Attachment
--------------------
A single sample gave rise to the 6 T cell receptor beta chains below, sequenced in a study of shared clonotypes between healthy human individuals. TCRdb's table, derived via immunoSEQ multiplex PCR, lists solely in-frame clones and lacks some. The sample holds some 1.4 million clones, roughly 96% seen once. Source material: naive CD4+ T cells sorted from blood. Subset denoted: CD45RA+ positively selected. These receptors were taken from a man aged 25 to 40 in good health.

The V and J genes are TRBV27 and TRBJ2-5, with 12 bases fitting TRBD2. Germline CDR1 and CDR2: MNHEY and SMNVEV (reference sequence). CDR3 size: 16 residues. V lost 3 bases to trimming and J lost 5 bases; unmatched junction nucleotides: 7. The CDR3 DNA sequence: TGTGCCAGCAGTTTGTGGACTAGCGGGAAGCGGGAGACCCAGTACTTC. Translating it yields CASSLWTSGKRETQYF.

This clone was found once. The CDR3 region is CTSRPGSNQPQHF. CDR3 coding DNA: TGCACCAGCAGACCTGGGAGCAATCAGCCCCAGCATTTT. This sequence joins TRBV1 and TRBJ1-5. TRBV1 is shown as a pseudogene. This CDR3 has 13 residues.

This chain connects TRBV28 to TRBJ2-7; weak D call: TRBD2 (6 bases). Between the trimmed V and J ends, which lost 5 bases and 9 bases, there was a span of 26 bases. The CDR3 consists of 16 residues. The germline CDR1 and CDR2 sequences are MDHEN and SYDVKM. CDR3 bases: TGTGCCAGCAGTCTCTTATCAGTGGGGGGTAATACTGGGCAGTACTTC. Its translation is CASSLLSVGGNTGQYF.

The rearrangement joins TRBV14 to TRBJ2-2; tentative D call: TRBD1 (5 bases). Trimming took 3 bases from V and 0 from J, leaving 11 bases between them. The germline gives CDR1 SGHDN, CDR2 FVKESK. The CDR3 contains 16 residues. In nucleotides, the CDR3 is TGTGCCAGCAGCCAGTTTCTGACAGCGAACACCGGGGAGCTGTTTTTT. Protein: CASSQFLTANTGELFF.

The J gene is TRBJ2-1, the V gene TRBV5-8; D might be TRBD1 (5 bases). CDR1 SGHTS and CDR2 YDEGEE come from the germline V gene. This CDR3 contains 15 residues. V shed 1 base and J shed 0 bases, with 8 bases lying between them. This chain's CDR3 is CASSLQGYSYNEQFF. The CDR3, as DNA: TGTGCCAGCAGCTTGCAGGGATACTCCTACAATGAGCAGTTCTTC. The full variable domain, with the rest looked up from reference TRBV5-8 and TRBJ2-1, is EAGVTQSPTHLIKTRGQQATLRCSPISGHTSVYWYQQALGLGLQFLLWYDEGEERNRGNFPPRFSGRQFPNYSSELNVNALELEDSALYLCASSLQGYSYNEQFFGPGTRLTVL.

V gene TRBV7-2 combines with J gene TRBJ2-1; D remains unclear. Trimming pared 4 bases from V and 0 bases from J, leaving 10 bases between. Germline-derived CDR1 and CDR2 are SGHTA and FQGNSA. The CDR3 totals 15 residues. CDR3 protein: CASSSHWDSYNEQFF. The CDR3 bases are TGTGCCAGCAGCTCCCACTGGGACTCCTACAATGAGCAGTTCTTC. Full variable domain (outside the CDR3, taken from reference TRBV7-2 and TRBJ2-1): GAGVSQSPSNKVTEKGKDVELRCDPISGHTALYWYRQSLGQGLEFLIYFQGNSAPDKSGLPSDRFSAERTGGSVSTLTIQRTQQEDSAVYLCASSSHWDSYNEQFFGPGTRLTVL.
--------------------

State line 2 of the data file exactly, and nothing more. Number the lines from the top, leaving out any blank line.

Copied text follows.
The V and J genes are TRBV27 and TRBJ2-5, with 12 bases fitting TRBD2. Germline CDR1 and CDR2: MNHEY and SMNVEV (reference sequence). CDR3 size: 16 residues. V lost 3 bases to trimming and J lost 5 bases; unmatched junction nucleotides: 7. The CDR3 DNA sequence: TGTGCCAGCAGTTTGTGGACTAGCGGGAAGCGGGAGACCCAGTACTTC. Translating it yields CASSLWTSGKRETQYF.